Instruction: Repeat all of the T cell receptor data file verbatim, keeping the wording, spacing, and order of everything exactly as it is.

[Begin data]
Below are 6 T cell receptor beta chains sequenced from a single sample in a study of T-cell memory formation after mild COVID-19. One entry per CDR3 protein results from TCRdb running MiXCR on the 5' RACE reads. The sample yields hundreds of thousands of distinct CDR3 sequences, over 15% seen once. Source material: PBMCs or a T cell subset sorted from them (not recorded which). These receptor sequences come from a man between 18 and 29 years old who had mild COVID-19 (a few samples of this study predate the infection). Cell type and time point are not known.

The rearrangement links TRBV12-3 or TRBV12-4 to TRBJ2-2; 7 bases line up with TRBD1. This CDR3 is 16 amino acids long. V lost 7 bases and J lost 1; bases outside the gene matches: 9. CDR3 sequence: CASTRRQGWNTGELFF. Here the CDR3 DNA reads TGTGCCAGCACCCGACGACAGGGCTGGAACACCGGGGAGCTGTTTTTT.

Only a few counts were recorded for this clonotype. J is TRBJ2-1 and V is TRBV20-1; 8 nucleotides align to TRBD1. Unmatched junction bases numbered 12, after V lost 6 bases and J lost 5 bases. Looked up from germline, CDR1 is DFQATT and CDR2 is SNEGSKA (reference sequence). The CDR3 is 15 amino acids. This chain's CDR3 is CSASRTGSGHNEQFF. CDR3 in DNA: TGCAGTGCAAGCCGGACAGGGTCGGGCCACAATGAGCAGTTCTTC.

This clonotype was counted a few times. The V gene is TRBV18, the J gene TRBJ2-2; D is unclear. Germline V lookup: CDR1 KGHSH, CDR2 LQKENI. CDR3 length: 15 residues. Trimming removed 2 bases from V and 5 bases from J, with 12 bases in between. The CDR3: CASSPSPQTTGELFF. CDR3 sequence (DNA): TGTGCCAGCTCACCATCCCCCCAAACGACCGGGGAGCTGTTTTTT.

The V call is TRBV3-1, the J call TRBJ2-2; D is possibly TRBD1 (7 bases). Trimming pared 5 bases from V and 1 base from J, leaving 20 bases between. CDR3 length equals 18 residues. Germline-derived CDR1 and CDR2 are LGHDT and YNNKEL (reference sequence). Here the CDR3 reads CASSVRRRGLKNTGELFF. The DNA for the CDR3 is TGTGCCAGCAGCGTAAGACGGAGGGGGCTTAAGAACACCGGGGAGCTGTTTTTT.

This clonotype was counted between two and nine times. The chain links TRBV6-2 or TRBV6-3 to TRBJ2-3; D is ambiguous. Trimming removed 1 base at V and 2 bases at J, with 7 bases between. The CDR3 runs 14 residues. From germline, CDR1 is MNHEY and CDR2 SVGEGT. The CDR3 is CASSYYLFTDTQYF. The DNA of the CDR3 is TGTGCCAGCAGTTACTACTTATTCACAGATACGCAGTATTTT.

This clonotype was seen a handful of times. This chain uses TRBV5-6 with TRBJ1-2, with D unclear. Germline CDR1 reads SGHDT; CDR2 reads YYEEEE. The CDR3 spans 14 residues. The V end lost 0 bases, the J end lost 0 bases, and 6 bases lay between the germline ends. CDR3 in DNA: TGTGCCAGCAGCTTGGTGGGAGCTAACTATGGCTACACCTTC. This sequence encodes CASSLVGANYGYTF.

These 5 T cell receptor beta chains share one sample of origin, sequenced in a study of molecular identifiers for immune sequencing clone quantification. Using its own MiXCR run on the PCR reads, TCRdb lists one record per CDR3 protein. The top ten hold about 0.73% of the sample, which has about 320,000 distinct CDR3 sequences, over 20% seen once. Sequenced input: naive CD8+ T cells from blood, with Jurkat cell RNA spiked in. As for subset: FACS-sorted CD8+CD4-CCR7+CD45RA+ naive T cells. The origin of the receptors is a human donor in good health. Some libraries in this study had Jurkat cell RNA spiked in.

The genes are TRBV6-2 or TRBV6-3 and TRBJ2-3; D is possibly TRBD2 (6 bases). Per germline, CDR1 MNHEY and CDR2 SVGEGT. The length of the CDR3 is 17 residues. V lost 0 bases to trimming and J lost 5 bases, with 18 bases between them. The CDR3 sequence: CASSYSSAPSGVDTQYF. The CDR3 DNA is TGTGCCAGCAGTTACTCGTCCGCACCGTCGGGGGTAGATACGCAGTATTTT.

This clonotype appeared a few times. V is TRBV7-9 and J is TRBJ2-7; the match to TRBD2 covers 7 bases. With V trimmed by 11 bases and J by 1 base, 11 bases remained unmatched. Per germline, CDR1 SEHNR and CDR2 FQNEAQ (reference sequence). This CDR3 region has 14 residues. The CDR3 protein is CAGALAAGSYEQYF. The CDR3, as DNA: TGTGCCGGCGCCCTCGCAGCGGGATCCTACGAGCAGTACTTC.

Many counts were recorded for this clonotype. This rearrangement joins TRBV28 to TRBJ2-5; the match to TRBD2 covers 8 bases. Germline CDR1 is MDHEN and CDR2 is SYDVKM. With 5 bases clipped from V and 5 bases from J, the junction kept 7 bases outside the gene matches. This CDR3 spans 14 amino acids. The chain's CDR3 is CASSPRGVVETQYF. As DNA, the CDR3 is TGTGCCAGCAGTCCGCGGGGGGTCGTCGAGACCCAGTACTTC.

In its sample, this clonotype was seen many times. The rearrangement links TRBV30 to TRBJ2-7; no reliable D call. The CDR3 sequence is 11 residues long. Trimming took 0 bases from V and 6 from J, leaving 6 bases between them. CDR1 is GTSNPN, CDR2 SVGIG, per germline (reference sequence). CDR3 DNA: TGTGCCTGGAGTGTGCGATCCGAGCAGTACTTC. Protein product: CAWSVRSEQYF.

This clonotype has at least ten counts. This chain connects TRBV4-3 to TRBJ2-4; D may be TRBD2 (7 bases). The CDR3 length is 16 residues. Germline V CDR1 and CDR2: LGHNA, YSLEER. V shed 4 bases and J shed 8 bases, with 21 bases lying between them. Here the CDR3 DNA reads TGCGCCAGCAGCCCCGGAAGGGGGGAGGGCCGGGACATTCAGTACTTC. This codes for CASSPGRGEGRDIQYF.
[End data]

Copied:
Below are 6 T cell receptor beta chains sequenced from a single sample in a study of T-cell memory formation after mild COVID-19. One entry per CDR3 protein results from TCRdb running MiXCR on the 5' RACE reads. The sample yields hundreds of thousands of distinct CDR3 sequences, over 15% seen once. Source material: PBMCs or a T cell subset sorted from them (not recorded which). These receptor sequences come from a man between 18 and 29 years old who had mild COVID-19 (a few samples of this study predate the infection). Cell type and time point are not known.

The rearrangement links TRBV12-3 or TRBV12-4 to TRBJ2-2; 7 bases line up with TRBD1. This CDR3 is 16 amino acids long. V lost 7 bases and J lost 1; bases outside the gene matches: 9. CDR3 sequence: CASTRRQGWNTGELFF. Here the CDR3 DNA reads TGTGCCAGCACCCGACGACAGGGCTGGAACACCGGGGAGCTGTTTTTT.

Only a few counts were recorded for this clonotype. J is TRBJ2-1 and V is TRBV20-1; 8 nucleotides align to TRBD1. Unmatched junction bases numbered 12, after V lost 6 bases and J lost 5 bases. Looked up from germline, CDR1 is DFQATT and CDR2 is SNEGSKA (reference sequence). The CDR3 is 15 amino acids. This chain's CDR3 is CSASRTGSGHNEQFF. CDR3 in DNA: TGCAGTGCAAGCCGGACAGGGTCGGGCCACAATGAGCAGTTCTTC.

This clonotype was counted a few times. The V gene is TRBV18, the J gene TRBJ2-2; D is unclear. Germline V lookup: CDR1 KGHSH, CDR2 LQKENI. CDR3 length: 15 residues. Trimming removed 2 bases from V and 5 bases from J, with 12 bases in between. The CDR3: CASSPSPQTTGELFF. CDR3 sequence (DNA): TGTGCCAGCTCACCATCCCCCCAAACGACCGGGGAGCTGTTTTTT.

The V call is TRBV3-1, the J call TRBJ2-2; D is possibly TRBD1 (7 bases). Trimming pared 5 bases from V and 1 base from J, leaving 20 bases between. CDR3 length equals 18 residues. Germline-derived CDR1 and CDR2 are LGHDT and YNNKEL (reference sequence). Here the CDR3 reads CASSVRRRGLKNTGELFF. The DNA for the CDR3 is TGTGCCAGCAGCGTAAGACGGAGGGGGCTTAAGAACACCGGGGAGCTGTTTTTT.

This clonotype was counted between two and nine times. The chain links TRBV6-2 or TRBV6-3 to TRBJ2-3; D is ambiguous. Trimming removed 1 base at V and 2 bases at J, with 7 bases between. The CDR3 runs 14 residues. From germline, CDR1 is MNHEY and CDR2 SVGEGT. The CDR3 is CASSYYLFTDTQYF. The DNA of the CDR3 is TGTGCCAGCAGTTACTACTTATTCACAGATACGCAGTATTTT.

This clonotype was seen a handful of times. This chain uses TRBV5-6 with TRBJ1-2, with D unclear. Germline CDR1 reads SGHDT; CDR2 reads YYEEEE. The CDR3 spans 14 residues. The V end lost 0 bases, the J end lost 0 bases, and 6 bases lay between the germline ends. CDR3 in DNA: TGTGCCAGCAGCTTGGTGGGAGCTAACTATGGCTACACCTTC. This sequence encodes CASSLVGANYGYTF.

These 5 T cell receptor beta chains share one sample of origin, sequenced in a study of molecular identifiers for immune sequencing clone quantification. Using its own MiXCR run on the PCR reads, TCRdb lists one record per CDR3 protein. The top ten hold about 0.73% of the sample, which has about 320,000 distinct CDR3 sequences, over 20% seen once. Sequenced input: naive CD8+ T cells from blood, with Jurkat cell RNA spiked in. As for subset: FACS-sorted CD8+CD4-CCR7+CD45RA+ naive T cells. The origin of the receptors is a human donor in good health. Some libraries in this study had Jurkat cell RNA spiked in.

The genes are TRBV6-2 or TRBV6-3 and TRBJ2-3; D is possibly TRBD2 (6 bases). Per germline, CDR1 MNHEY and CDR2 SVGEGT. The length of the CDR3 is 17 residues. V lost 0 bases to trimming and J lost 5 bases, with 18 bases between them. The CDR3 sequence: CASSYSSAPSGVDTQYF. The CDR3 DNA is TGTGCCAGCAGTTACTCGTCCGCACCGTCGGGGGTAGATACGCAGTATTTT.

This clonotype appeared a few times. V is TRBV7-9 and J is TRBJ2-7; the match to TRBD2 covers 7 bases. With V trimmed by 11 bases and J by 1 base, 11 bases remained unmatched. Per germline, CDR1 SEHNR and CDR2 FQNEAQ (reference sequence). This CDR3 region has 14 residues. The CDR3 protein is CAGALAAGSYEQYF. The CDR3, as DNA: TGTGCCGGCGCCCTCGCAGCGGGATCCTACGAGCAGTACTTC.

Many counts were recorded for this clonotype. This rearrangement joins TRBV28 to TRBJ2-5; the match to TRBD2 covers 8 bases. Germline CDR1 is MDHEN and CDR2 is SYDVKM. With 5 bases clipped from V and 5 bases from J, the junction kept 7 bases outside the gene matches. This CDR3 spans 14 amino acids. The chain's CDR3 is CASSPRGVVETQYF. As DNA, the CDR3 is TGTGCCAGCAGTCCGCGGGGGGTCGTCGAGACCCAGTACTTC.

In its sample, this clonotype was seen many times. The rearrangement links TRBV30 to TRBJ2-7; no reliable D call. The CDR3 sequence is 11 residues long. Trimming took 0 bases from V and 6 from J, leaving 6 bases between them. CDR1 is GTSNPN, CDR2 SVGIG, per germline (reference sequence). CDR3 DNA: TGTGCCTGGAGTGTGCGATCCGAGCAGTACTTC. Protein product: CAWSVRSEQYF.

This clonotype has at least ten counts. This chain connects TRBV4-3 to TRBJ2-4; D may be TRBD2 (7 bases). The CDR3 length is 16 residues. Germline V CDR1 and CDR2: LGHNA, YSLEER. V shed 4 bases and J shed 8 bases, with 21 bases lying between them. Here the CDR3 DNA reads TGCGCCAGCAGCCCCGGAAGGGGGGAGGGCCGGGACATTCAGTACTTC. This codes for CASSPGRGEGRDIQYF.